2016 > February > The Ins and Outs of Nursing School

The Ins and Outs of Nursing School

This article appeared in a February 2016 issue of the student newsletter. 

No matter what the industry, more skills means more opportunity, both for employment and advancement.

The same is the case with nursing. The more skills and experience a nurse has, the more doors his or her resume will open.
What does this mean for nursing students? Well, to put it simply: more college.

Many nursing students are choosing to continue their education after finishing their Associate Degree in Nursing (ADN). They transfer their two-year degree to a four-year college and earn a Bachelor of Science in Nursing (BSN).

Easy-to-transfer Classes

DCCCD makes transferring your community college credits to a four-year school easy. How? With articulation agreements.

Articulation agreements outline what course options a student should choose if transferring to a certain school. Think of it as a nice checklist of what classes will transfer. For nursing students, examples include chemistry, nursing skills, pharmacology and pathophysiology, to name a few.

Current DCCCD articulation agreements with nursing schools include:

  1. University of Texas at Arlington College of Nursing
    Nursing students at Brookhaven College, El Centro College and North Lake College have access to the UT Arlington RN to BSN program. Courses are available full-time or part-time as well as online or on campus.
  2. Chamberlain College of Nursing – Online
    Upon completing their Associate Degree in Nursing and obtaining their RN license, Brookhaven students can apply to the Chamberlain College of Nursing. Classes are offered online in eight-week sessions (think quarters, not semesters). Brookhaven nursing graduates who attend the Chamberlain RN to BSN program receive reduced-tuition pricing.
  3. Texas Tech University Health Science Center – Online
    Upon completing their Associate Degree in Nursing and obtaining their RN license, Brookhaven students can apply to the Texas Tech University College of Nursing. Online degree plans are designed for completion of this RN to BSN program either full time in two semesters or part time in three semesters. The program consists of 30 credit hours.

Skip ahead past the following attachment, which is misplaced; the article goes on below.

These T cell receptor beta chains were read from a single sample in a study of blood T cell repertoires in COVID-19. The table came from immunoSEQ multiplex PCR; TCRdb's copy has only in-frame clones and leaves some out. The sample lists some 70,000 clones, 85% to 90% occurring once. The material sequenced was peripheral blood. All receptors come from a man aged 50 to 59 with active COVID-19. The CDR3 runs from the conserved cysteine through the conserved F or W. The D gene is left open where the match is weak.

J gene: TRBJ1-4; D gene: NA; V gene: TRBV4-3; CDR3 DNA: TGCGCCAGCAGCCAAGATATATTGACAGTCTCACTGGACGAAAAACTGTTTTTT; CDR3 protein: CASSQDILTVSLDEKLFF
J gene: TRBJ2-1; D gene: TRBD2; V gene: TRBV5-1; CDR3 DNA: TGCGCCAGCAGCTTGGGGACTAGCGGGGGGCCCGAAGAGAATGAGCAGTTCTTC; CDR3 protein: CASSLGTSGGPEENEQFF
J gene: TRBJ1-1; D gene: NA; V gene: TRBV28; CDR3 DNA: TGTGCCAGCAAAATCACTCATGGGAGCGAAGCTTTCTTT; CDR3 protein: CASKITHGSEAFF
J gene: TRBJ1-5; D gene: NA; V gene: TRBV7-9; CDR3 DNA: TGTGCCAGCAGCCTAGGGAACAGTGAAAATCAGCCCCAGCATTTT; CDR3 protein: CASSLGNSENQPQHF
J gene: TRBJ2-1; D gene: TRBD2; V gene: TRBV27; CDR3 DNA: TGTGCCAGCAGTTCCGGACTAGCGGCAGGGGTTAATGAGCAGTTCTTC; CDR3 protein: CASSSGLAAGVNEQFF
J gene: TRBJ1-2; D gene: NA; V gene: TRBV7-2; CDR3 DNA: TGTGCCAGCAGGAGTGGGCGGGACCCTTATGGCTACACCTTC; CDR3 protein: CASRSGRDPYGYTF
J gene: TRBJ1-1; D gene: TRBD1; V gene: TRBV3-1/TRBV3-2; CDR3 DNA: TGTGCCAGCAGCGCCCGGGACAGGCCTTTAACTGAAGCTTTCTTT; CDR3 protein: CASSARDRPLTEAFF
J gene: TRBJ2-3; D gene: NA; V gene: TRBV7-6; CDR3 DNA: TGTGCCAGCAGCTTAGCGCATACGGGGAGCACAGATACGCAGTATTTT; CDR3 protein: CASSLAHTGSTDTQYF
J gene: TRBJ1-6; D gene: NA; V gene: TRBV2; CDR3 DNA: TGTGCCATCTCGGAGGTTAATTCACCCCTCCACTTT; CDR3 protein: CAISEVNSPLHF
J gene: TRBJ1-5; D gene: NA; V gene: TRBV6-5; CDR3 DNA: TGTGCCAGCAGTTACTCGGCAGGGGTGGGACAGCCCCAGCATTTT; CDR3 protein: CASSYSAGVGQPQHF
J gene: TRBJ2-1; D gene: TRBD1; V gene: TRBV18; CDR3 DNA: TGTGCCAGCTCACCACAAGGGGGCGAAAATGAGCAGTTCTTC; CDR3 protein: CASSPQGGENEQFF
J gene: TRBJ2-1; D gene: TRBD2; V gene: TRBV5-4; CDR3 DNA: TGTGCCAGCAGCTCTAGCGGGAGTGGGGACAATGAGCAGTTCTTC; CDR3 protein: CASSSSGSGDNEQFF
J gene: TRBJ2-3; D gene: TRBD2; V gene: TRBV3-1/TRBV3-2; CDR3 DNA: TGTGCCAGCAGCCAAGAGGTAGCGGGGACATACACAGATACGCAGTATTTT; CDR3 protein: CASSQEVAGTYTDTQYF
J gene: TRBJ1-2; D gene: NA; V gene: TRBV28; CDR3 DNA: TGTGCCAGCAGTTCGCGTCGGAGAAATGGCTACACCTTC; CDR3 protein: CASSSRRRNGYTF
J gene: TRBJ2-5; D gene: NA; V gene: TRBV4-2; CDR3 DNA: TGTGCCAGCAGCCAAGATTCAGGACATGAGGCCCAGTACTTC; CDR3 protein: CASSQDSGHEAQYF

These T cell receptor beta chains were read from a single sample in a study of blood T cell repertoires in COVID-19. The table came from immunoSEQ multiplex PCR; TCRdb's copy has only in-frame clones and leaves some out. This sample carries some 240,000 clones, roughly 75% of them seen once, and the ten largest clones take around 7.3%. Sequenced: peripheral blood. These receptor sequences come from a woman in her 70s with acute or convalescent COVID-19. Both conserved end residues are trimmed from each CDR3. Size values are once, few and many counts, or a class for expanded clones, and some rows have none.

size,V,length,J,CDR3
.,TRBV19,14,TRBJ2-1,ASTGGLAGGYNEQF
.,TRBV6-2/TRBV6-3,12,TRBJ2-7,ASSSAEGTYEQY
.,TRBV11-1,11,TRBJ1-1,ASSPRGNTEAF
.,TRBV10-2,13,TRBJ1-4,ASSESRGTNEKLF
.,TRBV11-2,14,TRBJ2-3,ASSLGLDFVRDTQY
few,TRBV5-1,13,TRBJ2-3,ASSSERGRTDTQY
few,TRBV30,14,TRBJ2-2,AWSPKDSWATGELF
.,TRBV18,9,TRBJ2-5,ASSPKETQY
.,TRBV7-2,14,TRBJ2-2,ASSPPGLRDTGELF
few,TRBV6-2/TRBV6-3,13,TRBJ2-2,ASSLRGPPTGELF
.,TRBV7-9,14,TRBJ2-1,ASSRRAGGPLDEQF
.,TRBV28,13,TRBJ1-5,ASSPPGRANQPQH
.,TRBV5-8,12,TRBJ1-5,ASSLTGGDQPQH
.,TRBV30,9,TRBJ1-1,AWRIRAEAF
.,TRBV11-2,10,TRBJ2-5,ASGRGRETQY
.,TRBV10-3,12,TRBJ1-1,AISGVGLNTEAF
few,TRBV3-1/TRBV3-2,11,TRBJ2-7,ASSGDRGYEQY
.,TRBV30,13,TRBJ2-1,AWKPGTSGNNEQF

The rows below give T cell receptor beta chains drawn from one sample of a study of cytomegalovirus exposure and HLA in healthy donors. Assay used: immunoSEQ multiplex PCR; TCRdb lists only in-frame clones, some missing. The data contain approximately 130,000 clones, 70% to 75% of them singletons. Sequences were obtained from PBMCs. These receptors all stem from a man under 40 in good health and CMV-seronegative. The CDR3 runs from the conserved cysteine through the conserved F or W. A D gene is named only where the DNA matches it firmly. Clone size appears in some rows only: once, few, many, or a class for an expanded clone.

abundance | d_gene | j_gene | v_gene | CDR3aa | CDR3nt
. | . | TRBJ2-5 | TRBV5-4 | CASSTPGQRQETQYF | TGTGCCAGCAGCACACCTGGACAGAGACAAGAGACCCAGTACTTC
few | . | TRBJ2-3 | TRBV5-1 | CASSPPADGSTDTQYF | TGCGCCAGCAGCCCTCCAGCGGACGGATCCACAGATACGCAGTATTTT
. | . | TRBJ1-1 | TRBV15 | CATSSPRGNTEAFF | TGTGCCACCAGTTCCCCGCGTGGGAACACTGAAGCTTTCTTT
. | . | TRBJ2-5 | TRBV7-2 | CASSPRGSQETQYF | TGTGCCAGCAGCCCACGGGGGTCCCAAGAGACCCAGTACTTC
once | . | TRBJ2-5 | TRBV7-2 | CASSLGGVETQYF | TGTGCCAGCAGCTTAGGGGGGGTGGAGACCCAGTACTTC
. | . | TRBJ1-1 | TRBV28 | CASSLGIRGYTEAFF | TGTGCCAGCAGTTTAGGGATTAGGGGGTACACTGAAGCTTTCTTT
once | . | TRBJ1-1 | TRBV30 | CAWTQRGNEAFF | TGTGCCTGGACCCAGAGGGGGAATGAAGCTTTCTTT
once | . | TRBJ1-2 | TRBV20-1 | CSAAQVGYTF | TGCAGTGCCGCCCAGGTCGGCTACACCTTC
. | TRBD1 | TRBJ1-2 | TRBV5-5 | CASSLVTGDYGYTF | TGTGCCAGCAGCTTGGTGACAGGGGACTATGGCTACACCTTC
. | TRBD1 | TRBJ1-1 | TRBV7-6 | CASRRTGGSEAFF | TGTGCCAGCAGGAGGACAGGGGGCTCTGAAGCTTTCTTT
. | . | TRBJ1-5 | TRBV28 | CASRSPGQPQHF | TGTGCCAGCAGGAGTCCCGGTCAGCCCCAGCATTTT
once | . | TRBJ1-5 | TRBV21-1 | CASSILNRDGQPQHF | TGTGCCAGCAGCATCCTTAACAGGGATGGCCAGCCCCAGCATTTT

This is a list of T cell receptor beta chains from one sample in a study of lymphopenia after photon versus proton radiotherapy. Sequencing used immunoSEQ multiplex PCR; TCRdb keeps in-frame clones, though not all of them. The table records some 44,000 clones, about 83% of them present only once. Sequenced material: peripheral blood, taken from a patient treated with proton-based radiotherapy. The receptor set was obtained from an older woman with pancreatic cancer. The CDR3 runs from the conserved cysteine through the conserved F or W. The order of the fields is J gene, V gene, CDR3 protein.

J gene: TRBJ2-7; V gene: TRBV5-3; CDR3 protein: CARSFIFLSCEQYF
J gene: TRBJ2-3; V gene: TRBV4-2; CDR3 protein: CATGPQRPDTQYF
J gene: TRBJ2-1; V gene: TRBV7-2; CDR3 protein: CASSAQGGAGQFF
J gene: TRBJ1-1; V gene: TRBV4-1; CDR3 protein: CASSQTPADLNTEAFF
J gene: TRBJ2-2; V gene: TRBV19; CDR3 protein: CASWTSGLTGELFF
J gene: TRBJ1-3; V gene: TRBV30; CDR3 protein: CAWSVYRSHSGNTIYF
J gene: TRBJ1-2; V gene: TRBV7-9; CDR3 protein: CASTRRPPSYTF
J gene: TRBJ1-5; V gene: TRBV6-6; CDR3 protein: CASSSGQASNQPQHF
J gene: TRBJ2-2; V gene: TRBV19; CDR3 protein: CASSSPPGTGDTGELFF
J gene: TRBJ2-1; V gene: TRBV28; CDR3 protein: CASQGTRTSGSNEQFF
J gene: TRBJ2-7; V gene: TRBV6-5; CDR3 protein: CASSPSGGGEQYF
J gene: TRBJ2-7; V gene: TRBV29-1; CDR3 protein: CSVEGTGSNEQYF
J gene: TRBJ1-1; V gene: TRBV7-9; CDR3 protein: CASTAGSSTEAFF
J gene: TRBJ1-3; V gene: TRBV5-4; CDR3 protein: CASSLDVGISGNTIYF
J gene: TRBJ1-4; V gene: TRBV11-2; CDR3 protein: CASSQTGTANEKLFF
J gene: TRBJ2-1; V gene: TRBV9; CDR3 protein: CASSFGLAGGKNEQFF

The above articulation agreements establish a simple, seamless admission process whereby ADN students can transfer to a BSN program and count their credit hours towards a four-year degree. If you examine these above articulation agreements, you’ll see exactly which nursing courses can be taken at a DCCCD college (for a low tuition rate) and then transferred to a four-year university. They save students hassle, time and money.

Benefits of a BSN

The other week we outlined the benefits (and process) of earning your Associate Degree in Nursing (ADN), passing your RN exam and becoming a registered nurse (RN).

But as you’re learning in this article, your pathway doesn’t have to end there.

Consider the benefits of transferring to a four-year nursing school to continue your studies:

  1. You can go pro.
    When a registered nurse becomes a BSN, they move from a level of technical nursing practice to a level of professional nursing practice. BSNs refine their clinical and assessment skills while also developing new strengths in leadership and management.
  2. You can advance your career.
    When there are two equally awesome nurses vying for the same promotion, the one with the BSN will stand out above their colleagues. A BSN degree offers nurses flexible options for career advancement.
  3. You can make a greater impact.
    All nurses aim to provide excellent patient care. A BSN degree allows nurses to better serve their patients by giving them a deeper understanding of the science behind the symptom.
  4. You can see the big picture.
    Moving from RN to BSN also allows nurses to develop a more comprehensive approach to patient assessment and consider the physiological, psychosocial, cultural and spiritual beliefs of an individual, family or group.
  5. You can to teach others.
    The critical shortage of nurses in Dallas County is also evident in the low number of nursing faculty. Obtaining a BSN prepares you for certain nurse educator positions at a community college.

Go Further

Want to learn more about nursing?

Visit dcccd.edu/nursing to read student success stories or explore career paths and salary ranges. You can even sign up to receive “Tell Me More” emails with practical information from industry professionals and nursing alumni.